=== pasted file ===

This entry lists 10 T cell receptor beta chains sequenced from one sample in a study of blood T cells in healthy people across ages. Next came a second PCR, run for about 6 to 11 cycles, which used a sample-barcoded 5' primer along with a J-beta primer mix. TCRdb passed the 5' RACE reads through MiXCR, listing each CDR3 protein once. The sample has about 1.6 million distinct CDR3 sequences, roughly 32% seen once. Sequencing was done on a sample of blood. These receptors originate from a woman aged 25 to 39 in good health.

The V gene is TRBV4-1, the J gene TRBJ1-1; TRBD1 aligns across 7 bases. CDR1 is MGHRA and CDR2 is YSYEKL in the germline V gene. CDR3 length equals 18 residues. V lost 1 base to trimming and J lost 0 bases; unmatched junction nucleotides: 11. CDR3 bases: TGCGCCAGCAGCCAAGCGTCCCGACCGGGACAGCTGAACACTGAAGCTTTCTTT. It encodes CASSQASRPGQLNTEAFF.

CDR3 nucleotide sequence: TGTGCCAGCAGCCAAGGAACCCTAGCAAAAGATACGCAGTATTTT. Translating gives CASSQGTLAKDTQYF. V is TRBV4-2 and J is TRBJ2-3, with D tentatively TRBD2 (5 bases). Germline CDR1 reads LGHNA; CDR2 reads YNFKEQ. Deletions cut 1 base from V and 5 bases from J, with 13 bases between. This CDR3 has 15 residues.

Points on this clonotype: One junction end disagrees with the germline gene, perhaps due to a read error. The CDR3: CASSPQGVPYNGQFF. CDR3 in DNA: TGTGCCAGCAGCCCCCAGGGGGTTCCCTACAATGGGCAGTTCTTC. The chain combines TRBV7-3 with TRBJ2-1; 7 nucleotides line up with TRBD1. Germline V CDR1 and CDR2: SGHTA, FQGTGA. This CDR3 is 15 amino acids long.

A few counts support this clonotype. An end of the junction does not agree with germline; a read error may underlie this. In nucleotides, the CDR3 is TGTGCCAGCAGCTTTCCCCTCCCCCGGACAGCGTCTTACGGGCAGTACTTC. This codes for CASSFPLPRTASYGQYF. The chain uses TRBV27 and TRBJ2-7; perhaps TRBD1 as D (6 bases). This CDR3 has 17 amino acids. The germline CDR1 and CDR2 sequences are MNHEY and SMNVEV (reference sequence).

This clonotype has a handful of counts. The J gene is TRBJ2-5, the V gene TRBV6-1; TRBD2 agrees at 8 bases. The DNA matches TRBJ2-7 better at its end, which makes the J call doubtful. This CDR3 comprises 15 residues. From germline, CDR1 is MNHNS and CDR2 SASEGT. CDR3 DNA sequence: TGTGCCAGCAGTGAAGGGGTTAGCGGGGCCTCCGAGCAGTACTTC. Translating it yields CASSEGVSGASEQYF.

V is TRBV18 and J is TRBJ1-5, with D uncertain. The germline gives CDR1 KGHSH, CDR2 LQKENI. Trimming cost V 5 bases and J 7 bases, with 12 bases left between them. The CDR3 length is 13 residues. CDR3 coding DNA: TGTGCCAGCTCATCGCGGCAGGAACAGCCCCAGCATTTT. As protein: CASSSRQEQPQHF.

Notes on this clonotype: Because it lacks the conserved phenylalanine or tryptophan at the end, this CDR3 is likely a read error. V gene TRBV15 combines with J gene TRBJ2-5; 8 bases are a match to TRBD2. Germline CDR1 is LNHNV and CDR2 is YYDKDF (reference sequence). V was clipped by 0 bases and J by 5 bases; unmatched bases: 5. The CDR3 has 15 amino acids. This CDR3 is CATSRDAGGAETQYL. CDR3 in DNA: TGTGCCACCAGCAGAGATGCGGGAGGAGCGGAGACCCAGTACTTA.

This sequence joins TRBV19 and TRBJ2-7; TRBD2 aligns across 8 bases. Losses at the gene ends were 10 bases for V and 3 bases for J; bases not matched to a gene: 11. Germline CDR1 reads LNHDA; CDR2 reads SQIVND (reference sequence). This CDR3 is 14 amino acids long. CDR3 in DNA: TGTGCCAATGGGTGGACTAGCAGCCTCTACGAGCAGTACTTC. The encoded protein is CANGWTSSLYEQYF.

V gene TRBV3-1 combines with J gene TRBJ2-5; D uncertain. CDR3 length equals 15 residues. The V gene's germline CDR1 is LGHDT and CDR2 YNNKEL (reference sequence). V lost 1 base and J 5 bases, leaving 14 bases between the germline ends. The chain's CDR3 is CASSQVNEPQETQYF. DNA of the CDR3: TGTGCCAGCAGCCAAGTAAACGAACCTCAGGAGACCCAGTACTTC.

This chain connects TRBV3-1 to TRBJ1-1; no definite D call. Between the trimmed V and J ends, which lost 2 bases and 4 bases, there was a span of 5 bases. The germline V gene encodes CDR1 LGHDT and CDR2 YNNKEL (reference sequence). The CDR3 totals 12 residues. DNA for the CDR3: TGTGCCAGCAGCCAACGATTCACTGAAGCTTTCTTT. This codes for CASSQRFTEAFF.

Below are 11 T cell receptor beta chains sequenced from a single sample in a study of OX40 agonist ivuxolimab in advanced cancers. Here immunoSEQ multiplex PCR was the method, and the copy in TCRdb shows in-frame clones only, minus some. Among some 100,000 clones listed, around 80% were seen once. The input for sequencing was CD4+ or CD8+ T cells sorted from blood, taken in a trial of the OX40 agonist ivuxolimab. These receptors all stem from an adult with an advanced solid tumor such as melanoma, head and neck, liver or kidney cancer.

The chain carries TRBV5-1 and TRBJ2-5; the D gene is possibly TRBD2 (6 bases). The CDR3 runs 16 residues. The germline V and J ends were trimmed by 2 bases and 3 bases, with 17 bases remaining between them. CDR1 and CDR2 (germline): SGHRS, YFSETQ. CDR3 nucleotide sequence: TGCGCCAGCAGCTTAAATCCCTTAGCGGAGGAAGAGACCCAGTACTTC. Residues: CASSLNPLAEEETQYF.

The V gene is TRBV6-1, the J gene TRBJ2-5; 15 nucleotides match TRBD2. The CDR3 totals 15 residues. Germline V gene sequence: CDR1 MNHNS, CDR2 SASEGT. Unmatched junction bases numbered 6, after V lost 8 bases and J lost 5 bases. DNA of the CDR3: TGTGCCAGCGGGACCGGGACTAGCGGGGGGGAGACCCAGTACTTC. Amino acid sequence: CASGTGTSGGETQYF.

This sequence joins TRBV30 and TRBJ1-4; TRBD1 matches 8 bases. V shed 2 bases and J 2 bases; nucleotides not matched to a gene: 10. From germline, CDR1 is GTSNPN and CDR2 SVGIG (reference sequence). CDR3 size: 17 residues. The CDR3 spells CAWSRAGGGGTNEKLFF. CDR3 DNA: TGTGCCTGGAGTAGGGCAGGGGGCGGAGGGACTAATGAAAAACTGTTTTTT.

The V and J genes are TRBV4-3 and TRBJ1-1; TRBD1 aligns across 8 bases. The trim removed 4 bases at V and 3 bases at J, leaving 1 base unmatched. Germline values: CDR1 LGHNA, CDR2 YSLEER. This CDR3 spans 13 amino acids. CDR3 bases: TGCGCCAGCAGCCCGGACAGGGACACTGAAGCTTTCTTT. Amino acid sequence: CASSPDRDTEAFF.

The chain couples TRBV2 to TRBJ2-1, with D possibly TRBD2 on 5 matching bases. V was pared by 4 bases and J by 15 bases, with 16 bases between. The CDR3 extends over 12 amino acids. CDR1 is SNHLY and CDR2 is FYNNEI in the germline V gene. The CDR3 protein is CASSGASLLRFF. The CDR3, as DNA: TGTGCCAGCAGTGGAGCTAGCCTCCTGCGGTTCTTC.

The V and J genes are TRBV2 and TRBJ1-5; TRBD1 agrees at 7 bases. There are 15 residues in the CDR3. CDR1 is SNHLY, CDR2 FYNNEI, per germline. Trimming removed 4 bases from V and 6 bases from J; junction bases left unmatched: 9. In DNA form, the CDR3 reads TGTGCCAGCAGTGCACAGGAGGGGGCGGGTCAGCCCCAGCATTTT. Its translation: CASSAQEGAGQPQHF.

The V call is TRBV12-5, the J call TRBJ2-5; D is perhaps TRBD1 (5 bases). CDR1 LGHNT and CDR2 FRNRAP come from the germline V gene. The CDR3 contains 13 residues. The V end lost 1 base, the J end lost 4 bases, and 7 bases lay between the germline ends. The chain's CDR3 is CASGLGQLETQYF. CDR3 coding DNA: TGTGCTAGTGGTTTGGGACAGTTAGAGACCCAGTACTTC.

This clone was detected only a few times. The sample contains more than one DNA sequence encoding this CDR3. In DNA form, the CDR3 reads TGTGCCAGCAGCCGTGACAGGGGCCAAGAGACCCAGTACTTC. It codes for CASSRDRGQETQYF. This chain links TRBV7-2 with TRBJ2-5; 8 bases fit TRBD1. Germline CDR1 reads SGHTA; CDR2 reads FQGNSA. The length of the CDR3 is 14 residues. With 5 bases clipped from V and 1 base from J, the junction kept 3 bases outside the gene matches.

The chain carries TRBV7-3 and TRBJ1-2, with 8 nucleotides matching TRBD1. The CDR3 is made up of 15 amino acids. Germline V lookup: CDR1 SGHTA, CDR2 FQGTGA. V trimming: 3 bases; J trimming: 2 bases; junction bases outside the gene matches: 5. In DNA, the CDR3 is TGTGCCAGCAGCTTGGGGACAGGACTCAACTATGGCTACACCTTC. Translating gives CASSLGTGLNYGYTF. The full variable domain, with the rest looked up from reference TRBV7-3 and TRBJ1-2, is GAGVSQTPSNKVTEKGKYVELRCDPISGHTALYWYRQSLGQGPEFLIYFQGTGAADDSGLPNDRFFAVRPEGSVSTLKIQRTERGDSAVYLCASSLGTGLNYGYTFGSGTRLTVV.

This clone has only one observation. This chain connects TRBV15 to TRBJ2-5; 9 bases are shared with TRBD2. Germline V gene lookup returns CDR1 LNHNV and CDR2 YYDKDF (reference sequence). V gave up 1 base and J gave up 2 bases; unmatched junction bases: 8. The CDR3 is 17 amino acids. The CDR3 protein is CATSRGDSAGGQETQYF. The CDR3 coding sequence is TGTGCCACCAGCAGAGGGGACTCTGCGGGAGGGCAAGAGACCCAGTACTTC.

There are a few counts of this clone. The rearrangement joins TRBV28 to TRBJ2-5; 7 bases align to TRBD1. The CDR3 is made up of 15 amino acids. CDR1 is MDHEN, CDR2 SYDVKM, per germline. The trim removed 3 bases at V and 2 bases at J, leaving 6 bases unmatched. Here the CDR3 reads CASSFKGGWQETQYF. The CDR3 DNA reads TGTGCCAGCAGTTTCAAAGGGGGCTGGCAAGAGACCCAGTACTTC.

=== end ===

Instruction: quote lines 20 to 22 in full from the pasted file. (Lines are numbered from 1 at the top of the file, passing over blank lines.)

This clone was detected only a few times. The sample contains more than one DNA sequence encoding this CDR3. In DNA form, the CDR3 reads TGTGCCAGCAGCCGTGACAGGGGCCAAGAGACCCAGTACTTC. It codes for CASSRDRGQETQYF. This chain links TRBV7-2 with TRBJ2-5; 8 bases fit TRBD1. Germline CDR1 reads SGHTA; CDR2 reads FQGNSA. The length of the CDR3 is 14 residues. With 5 bases clipped from V and 1 base from J, the junction kept 3 bases outside the gene matches.

The chain carries TRBV7-3 and TRBJ1-2, with 8 nucleotides matching TRBD1. The CDR3 is made up of 15 amino acids. Germline V lookup: CDR1 SGHTA, CDR2 FQGTGA. V trimming: 3 bases; J trimming: 2 bases; junction bases outside the gene matches: 5. In DNA, the CDR3 is TGTGCCAGCAGCTTGGGGACAGGACTCAACTATGGCTACACCTTC. Translating gives CASSLGTGLNYGYTF. The full variable domain, with the rest looked up from reference TRBV7-3 and TRBJ1-2, is GAGVSQTPSNKVTEKGKYVELRCDPISGHTALYWYRQSLGQGPEFLIYFQGTGAADDSGLPNDRFFAVRPEGSVSTLKIQRTERGDSAVYLCASSLGTGLNYGYTFGSGTRLTVV.

This clone has only one observation. This chain connects TRBV15 to TRBJ2-5; 9 bases are shared with TRBD2. Germline V gene lookup returns CDR1 LNHNV and CDR2 YYDKDF (reference sequence). V gave up 1 base and J gave up 2 bases; unmatched junction bases: 8. The CDR3 is 17 amino acids. The CDR3 protein is CATSRGDSAGGQETQYF. The CDR3 coding sequence is TGTGCCACCAGCAGAGGGGACTCTGCGGGAGGGCAAGAGACCCAGTACTTC.